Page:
The drunkard, the fornicator, the proud – he will receive God’s mercy. But he who does not want to forgive, to excuse, to justify consciously, intentionally … that person closes himself to eternal life before God, and even more so in the present life. He is turned away and not heard. — Elder Sampson of Russia

As Christians, we should be praying always for love to win.

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9 Comments

  1. Posted March 18, 2011 at 10:48 am | Permalink

    This is a great post, I love all the quotes!

  2. Posted March 18, 2011 at 11:42 am | Permalink

    Thanks. I get a little frustrated at what most people are calling the “traditional view” because it’s not really very traditional at all. The true traditional view always starts with a God of unwavering and unchanging love and mercy and forgiveness who is always acting to heal and rescue us. It’s our hearts that are in question, not God’s.

  3. Posted March 18, 2011 at 1:33 pm | Permalink

    excellent! I get so weary of hearing about God’s justice when the meaning is vengeance. God’s justice isn’t about vengeance nearly so much as it is about redemption. What good is it simply to torture a wrongdoer? How does that remediate the wrong? But to rehabilitate the wrongdoer so that he contributes productively to the community has great value. God-as-Punisher is ultimately pointless (though perhaps temporarily comforting to those feeling victimized). Only God-as-Redeemer makes any sense if we also believe in God-as-Creator, God-as-Sustainer, God-as-Love. Justice as redemption offers hope not only to the perpetrator but to the victim. Victims need redemption from crime just as much as perps–perhaps even more.

  4. Posted March 19, 2011 at 12:57 am | Permalink

    Excellent post! I’m reading St. Isaac the Syrian for Lent and came across that quote. From what I’ve read of people who have read Rob Bell ‘s book, he doesn’t seem to be too far from Orthodoxy.

  5. Jayflm
    Posted March 19, 2011 at 2:14 pm | Permalink

    As to the question posed by the professor, perhaps he should have been told to read the evangelistic messages in the book of Acts if he wanted to know how biblical evangelism works. Not a single one of them warns of Hell.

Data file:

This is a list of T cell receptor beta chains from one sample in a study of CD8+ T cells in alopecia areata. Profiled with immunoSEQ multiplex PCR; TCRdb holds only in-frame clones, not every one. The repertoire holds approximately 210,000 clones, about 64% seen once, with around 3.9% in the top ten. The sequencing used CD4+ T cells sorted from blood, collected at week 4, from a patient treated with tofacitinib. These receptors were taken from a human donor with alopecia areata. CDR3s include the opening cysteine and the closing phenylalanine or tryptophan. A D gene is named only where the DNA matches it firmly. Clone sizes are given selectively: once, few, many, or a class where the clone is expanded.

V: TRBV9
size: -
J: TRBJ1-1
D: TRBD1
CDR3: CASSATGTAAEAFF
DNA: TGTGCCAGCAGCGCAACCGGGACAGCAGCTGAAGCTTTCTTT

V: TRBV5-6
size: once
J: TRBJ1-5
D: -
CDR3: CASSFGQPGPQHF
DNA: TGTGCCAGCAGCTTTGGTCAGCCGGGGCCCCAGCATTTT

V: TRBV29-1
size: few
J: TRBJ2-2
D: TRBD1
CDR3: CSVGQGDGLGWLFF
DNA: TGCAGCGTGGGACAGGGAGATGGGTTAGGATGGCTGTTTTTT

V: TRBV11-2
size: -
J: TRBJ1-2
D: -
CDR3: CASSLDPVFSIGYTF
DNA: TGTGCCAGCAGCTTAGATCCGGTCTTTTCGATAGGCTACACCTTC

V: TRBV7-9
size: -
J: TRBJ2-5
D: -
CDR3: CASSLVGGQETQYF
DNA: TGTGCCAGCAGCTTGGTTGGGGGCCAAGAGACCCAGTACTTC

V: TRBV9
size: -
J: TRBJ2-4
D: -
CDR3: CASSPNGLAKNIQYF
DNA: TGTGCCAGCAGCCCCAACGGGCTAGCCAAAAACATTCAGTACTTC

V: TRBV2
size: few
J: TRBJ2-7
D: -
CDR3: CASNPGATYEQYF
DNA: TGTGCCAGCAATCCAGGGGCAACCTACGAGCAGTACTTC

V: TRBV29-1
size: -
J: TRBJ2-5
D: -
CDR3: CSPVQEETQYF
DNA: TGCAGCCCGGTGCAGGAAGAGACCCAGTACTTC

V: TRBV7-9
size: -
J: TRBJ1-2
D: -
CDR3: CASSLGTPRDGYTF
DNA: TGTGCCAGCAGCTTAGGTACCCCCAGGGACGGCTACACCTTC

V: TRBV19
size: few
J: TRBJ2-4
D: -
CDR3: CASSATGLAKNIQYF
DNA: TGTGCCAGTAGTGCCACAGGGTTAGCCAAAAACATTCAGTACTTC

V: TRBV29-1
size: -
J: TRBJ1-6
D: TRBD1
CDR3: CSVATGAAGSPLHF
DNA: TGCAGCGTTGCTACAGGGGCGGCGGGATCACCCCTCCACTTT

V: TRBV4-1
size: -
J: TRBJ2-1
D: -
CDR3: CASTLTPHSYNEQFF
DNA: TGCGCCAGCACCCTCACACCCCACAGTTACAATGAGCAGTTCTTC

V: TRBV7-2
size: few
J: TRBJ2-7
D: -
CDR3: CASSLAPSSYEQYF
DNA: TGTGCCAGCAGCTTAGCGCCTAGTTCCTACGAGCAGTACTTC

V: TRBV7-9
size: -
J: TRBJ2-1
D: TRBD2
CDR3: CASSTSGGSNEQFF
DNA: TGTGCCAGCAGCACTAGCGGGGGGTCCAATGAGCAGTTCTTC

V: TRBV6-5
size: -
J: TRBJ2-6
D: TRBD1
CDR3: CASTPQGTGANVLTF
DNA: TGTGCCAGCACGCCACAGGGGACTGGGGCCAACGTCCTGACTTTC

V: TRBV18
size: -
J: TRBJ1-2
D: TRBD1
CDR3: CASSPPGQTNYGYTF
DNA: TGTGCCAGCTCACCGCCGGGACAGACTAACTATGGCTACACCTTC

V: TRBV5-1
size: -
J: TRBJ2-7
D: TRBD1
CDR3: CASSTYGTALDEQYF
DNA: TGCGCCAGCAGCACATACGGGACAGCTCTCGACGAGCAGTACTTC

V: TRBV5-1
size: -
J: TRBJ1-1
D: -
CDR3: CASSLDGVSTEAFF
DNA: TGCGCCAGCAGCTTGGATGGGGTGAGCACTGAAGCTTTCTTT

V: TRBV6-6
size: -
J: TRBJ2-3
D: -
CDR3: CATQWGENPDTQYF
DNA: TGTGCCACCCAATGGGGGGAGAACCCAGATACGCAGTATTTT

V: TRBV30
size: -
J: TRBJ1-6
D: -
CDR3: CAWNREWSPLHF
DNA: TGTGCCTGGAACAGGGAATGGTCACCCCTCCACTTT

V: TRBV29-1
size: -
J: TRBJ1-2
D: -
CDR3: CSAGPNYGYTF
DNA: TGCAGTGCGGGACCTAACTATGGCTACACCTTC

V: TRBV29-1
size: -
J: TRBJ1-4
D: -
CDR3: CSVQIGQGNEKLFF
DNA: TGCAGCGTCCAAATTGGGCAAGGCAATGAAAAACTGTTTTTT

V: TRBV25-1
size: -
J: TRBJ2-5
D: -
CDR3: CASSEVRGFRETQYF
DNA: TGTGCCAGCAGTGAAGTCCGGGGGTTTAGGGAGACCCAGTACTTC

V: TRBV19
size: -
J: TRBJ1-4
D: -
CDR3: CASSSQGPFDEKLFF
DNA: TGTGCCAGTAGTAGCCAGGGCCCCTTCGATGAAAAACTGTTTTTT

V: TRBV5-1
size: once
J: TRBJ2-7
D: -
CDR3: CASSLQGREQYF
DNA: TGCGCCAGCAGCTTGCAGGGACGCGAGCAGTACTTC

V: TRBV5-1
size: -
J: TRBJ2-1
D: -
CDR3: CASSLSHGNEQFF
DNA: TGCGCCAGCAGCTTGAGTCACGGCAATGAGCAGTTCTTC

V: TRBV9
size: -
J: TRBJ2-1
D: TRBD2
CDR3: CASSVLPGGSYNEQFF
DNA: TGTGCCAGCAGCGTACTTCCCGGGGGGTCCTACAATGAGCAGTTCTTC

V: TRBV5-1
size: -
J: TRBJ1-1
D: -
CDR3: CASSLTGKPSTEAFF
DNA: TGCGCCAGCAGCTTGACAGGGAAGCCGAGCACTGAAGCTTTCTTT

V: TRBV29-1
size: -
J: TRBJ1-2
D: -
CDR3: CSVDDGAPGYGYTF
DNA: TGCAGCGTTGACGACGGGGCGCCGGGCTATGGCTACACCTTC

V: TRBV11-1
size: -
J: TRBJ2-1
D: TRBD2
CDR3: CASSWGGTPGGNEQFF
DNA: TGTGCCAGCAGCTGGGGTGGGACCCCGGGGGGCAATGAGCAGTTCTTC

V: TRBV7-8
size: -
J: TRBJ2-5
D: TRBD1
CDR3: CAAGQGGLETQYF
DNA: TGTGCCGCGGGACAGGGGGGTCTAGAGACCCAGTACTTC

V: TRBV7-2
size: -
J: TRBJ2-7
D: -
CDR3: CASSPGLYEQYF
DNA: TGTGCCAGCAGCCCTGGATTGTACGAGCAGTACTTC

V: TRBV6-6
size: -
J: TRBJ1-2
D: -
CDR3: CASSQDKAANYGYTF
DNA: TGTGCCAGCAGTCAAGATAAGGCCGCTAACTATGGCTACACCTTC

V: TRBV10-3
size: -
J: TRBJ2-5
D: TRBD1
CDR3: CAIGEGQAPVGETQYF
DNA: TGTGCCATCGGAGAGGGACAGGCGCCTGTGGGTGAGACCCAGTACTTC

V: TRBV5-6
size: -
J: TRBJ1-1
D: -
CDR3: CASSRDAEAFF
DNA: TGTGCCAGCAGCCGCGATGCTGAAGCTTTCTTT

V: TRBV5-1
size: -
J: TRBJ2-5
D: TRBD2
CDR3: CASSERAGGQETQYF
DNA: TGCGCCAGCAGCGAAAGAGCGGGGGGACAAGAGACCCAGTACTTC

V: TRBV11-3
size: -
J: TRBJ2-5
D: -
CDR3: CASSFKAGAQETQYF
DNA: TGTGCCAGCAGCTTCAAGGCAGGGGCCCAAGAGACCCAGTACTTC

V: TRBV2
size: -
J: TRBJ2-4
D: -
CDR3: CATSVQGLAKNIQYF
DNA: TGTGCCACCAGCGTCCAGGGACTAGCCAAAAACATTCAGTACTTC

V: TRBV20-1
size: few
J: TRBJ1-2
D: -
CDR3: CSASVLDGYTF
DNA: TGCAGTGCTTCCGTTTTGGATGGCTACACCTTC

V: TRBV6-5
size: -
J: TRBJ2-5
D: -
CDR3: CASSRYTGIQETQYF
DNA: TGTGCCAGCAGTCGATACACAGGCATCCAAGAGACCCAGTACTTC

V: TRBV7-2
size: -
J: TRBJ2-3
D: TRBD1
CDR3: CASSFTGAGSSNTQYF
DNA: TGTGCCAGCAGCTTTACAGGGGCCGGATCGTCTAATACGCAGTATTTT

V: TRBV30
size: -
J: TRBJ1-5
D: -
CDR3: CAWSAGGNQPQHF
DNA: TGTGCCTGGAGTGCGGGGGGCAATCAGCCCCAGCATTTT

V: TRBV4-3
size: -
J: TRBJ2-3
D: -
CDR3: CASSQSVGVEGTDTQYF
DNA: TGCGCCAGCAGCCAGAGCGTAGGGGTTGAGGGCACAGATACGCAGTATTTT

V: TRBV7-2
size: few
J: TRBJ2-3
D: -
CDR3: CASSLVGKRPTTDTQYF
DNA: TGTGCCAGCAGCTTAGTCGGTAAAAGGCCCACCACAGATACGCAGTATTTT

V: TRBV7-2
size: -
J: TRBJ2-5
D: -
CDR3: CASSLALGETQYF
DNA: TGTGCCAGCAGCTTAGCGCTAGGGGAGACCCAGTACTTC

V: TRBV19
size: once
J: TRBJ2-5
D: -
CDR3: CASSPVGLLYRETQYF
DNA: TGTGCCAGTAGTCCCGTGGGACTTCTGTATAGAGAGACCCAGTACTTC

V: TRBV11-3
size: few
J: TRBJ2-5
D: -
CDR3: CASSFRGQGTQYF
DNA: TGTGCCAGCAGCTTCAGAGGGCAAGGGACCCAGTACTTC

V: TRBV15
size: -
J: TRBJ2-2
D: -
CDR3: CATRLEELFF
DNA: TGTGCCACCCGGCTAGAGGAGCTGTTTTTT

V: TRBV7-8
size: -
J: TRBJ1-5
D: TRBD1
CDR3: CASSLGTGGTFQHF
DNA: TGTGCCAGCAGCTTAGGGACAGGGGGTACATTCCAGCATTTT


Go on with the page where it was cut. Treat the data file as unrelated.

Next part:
Thanks for the post. While I don’t have the knowledge of ancient church teaching to critically evaluate the quotes you share, I have come to believe that an open-minded reading of Scripture leads to something very different than “eternal conscious torment.” My own conclusion on the scriptural evidence is that it points to conditional mortality, or as it is often called, annihilation of those not included in Christ.

  6. Posted March 19, 2011 at 2:57 pm | Permalink

    Thanks Steve. No, he doesn’t seem that far from Orthodoxy.

    Personally, I covet your prayers. I find myself in an odd place. I had been deeply immersed in the first millenium Fathers years before I ever connected them to modern Orthodoxy. To a large degree, they formed my understanding of Christianity. I drew the connection from them to modern Orthodoxy, curiously enough, through a Protestant discussing the Jesus Prayer — a prayer that had come to me and which I had been praying for some years. I’ve learned a lot since that particular intersection, but Orthodox teachings have never seemed ‘new,’ but rather something I have ‘always’ believed.

    Now, I am in that odd space where I see no path to becoming Orthodox and no path where I do not. (I don’t know if that makes sense, but I hope it does.) If I’m honest, the only thing I can say is that I don’t know what the future holds.

    Jay, the ancient church rejected annihilationism because it denies the foundation of our salvation — that Christ fully joined his divine nature to our human nature. We do not die or cease to exist because it is impossible for God to cease to exist. In other words, it is no longer our nature to die.

    Beyond that, I don’t really have answers. The quotes I’ve included are representative, though. By all means, explore on your own, though. Don’t take my word for it.

  7. Posted March 20, 2011 at 7:11 am | Permalink

    Great! Thanks!

    Ronald

  8. Posted March 20, 2011 at 1:52 pm | Permalink

    I really enjoyed your comment on Scott McKnight’s thread on Bell (comment 41). The entire discussion is so out of context, because it’s main impetus is from Evangelicals whose understanding of Orthodoxy ranges from 150 to 400 years old, and denies everything that comes before it. It is very difficult as a post-Evangelical person to begin to find one’s way, there are so many stereotypes to stumble through. Thank you for your comments.

  9. Posted March 20, 2011 at 6:08 pm | Permalink

    Thanks, Todd. It’s also strange the way many evangelicals today like to throw around words like ‘heterodox’ and ‘orthodox’ without recognizing where they actually stand in relation to the history and tradition of Christian interpretation and belief. And given the naturally schismatic predilection in Protestantism, the words usually don’t really mean anything more than saying, “You don’t believe what I believe” or “You believe what I believe.” And when someone comes up with a different belief or interpretation, if it’s different enough and they are charismatic enough to get others to agree with them, it often just becomes the basis for a new sect.